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Incorporation

Setting up a company in Oman

When setting up a company you may want to consider these factors:

  1. Business Factors

    Oman is a member of the Arab League and part of the Gulf Cooperation Council (GCC). Businesses are governed by the Sultanate of Oman’s Commercial Law, which are similar in nature to other Middle Eastern countries. The country has engaged in sound economic policies to attract foreign investments in a wide variety of industries in the last few decades.

    Although it may be attractive for foreign companies to invest into Oman in certain sectors, there are bureaucratic obstacles that exist such as difficulty of obtaining visa and permit clearances for foreign workers and the divide between government and the private sector. In particular, many international firms must face Oman’s policy of Omanization, which involves setting quotas for Omani nationals that must be filled for most industries.

    The type of investment vehicle chosen by a foreign business depends on the industry or service, geographical market, and whether importing or manufacturing is involved. These factors must be considered, in addition to:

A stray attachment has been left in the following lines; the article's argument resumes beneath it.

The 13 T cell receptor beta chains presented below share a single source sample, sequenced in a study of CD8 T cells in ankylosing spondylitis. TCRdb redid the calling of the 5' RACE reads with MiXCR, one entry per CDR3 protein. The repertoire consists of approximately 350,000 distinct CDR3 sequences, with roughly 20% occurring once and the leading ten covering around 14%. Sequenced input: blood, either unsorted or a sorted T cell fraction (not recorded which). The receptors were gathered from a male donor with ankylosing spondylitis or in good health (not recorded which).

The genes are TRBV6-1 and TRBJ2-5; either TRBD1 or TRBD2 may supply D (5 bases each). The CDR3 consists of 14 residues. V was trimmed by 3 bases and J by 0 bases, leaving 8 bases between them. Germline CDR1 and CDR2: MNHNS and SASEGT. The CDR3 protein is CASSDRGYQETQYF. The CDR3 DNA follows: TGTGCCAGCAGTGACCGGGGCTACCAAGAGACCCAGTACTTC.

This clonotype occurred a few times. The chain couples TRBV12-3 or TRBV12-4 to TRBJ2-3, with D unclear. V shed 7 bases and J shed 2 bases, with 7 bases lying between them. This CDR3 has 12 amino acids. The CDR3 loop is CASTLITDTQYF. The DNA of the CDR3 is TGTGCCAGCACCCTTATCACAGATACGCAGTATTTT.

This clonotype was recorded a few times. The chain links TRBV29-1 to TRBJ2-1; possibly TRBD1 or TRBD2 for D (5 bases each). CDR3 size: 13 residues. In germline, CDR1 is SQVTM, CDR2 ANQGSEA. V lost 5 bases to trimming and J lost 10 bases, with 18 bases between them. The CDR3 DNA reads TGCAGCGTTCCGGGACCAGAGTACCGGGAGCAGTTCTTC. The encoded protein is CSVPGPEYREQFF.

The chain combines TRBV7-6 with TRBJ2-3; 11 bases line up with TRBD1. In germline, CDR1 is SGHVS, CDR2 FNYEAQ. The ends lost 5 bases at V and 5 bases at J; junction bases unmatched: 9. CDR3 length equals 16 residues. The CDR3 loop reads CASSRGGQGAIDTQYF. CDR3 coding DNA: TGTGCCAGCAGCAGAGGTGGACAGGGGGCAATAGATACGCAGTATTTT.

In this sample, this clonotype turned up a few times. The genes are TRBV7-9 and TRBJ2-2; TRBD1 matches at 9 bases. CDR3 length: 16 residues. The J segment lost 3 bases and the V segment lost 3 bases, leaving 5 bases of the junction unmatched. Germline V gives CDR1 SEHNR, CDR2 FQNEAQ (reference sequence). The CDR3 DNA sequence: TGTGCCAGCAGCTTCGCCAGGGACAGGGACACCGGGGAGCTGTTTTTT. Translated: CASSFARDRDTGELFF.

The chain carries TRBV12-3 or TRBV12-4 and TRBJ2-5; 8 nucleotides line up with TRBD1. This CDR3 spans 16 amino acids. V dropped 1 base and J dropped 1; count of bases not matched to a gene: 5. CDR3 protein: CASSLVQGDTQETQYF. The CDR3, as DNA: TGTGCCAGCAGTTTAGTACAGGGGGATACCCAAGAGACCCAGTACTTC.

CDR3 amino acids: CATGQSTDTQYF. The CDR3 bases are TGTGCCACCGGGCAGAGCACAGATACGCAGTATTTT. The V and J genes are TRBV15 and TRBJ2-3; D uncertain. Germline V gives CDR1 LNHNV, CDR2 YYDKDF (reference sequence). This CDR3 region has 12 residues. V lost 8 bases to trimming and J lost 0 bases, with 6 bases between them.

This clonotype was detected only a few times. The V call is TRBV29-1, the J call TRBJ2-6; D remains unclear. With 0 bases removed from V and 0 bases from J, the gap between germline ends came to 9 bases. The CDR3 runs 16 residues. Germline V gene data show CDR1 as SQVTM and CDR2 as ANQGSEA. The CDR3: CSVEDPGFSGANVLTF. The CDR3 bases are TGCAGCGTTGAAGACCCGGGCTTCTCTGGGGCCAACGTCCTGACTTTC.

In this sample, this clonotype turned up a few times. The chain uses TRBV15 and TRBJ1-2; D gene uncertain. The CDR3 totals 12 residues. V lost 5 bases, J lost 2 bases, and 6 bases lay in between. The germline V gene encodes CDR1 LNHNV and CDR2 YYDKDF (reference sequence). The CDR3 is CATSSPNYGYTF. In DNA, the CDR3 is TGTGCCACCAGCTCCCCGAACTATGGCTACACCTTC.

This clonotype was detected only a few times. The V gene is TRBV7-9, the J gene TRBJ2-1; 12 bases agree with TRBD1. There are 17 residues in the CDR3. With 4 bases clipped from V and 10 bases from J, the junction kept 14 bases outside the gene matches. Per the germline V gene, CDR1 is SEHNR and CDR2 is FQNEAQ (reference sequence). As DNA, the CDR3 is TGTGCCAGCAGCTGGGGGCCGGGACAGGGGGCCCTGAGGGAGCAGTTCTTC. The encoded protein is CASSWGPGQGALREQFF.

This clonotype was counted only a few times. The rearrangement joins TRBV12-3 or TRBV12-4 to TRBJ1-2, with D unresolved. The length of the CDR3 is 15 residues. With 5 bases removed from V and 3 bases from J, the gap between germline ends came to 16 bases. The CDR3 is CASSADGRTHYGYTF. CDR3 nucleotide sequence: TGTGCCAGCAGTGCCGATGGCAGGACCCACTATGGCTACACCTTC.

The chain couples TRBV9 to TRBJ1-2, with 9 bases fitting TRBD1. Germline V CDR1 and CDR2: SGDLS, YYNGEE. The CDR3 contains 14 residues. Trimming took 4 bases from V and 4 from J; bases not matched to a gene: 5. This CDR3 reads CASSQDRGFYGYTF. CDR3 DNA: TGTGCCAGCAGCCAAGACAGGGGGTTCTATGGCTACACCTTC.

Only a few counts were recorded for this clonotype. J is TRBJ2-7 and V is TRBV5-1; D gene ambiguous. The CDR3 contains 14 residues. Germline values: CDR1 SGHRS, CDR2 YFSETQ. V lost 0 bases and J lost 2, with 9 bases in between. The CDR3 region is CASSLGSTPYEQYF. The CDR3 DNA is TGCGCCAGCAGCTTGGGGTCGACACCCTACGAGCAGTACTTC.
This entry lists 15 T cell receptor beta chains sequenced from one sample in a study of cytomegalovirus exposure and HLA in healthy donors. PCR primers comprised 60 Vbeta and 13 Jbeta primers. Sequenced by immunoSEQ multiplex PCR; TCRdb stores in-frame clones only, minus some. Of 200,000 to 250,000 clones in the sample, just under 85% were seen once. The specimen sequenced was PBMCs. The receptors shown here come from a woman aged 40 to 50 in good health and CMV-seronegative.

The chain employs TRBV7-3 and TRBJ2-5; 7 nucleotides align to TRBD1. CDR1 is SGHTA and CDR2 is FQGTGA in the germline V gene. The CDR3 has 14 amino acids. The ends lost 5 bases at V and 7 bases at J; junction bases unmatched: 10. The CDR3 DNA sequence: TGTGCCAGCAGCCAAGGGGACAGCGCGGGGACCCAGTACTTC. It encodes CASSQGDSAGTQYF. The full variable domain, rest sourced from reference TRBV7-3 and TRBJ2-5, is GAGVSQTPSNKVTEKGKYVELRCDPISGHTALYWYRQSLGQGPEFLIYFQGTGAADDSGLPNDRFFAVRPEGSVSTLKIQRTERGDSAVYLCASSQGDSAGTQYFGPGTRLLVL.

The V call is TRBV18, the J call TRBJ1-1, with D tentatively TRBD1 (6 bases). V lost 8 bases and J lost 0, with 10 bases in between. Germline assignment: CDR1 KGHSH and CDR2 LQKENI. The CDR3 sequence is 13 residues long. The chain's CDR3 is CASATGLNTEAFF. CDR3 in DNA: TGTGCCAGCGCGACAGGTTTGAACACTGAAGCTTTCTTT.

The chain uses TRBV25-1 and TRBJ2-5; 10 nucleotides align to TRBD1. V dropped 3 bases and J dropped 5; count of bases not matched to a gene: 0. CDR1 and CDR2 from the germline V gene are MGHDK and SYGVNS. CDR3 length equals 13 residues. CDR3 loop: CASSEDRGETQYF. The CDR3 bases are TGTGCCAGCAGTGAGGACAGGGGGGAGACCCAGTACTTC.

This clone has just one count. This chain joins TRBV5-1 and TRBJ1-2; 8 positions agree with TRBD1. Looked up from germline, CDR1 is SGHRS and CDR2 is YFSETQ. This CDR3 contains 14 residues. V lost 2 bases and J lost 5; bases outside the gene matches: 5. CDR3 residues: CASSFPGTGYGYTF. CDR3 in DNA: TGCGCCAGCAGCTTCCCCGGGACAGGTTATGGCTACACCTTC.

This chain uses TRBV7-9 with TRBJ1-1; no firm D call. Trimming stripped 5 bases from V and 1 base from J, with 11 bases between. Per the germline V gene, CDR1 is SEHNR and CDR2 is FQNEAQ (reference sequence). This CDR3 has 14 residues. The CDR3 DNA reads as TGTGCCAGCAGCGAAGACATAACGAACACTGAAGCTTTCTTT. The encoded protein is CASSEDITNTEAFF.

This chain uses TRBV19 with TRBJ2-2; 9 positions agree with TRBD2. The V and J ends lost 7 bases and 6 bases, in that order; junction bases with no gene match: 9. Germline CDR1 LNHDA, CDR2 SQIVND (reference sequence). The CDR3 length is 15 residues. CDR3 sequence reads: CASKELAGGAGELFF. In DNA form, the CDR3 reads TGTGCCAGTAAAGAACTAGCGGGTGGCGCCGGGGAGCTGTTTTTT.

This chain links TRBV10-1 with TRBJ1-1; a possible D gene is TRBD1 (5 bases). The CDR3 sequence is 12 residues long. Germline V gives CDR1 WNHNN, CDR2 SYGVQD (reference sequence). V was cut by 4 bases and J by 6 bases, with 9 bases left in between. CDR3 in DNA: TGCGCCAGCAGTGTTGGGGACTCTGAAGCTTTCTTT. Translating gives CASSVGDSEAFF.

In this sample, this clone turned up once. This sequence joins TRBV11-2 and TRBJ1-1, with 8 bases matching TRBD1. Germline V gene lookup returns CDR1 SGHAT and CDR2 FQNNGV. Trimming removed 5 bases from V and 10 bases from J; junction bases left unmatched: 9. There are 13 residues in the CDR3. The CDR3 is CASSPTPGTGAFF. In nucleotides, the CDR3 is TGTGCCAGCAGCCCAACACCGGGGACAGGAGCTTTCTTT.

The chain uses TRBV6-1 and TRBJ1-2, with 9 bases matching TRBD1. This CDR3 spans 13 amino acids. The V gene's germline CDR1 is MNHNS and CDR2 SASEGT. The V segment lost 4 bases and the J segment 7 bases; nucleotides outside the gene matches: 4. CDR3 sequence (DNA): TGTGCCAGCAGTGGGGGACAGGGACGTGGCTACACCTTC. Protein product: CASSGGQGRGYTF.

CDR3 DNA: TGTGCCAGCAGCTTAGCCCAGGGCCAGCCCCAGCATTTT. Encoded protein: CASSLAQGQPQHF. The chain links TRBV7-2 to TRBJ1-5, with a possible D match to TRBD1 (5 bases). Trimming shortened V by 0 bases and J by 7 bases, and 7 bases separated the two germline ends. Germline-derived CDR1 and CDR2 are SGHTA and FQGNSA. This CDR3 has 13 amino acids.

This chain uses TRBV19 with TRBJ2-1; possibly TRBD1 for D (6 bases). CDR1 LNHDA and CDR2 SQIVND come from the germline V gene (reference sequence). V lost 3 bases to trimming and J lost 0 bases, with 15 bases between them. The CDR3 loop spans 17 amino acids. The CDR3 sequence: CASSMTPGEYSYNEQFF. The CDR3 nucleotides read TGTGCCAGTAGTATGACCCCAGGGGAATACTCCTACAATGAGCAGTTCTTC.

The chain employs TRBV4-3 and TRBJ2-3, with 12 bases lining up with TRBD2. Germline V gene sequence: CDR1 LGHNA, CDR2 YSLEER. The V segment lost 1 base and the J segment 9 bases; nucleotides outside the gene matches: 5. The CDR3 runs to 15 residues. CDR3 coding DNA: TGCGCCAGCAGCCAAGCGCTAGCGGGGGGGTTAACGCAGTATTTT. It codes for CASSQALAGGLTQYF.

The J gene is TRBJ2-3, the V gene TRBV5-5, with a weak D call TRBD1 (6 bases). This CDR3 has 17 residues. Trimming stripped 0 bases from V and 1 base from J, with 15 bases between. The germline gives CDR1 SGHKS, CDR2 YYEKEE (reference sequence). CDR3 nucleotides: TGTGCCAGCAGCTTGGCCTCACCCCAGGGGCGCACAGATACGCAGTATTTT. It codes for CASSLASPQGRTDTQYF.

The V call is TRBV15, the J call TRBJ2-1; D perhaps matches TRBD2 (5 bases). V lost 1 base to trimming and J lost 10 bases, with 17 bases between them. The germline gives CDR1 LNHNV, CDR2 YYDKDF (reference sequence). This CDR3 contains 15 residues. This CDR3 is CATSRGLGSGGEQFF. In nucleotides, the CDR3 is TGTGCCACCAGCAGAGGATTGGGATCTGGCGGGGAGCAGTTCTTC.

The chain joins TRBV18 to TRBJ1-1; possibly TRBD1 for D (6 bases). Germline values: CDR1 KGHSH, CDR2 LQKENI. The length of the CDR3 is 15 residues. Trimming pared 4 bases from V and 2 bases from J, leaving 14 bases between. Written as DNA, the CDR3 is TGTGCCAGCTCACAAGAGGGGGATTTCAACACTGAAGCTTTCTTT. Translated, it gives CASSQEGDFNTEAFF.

• The industry and type of business that will be conducted
    • Nationality of the headquarters / individuals (s)
    • Presence of existing trade agreements or relationships
  2. Location

    Location will be another factor. Separate cities and regions may have different rules, costs and availability. Although Oman is a geographically small country, it is always recommended to seek advice from relevant professionals, such as business or legal advisors, accountants and others depending on your needs.

  3. Language

    Arabic is the official language used in Oman. English, Baluchi, Urdu and some Indian dialects are spoken as well as secondary languages. English is generally taught at school from a young age and used widely in the business community, where business is conducted largely in Arabic, English or both.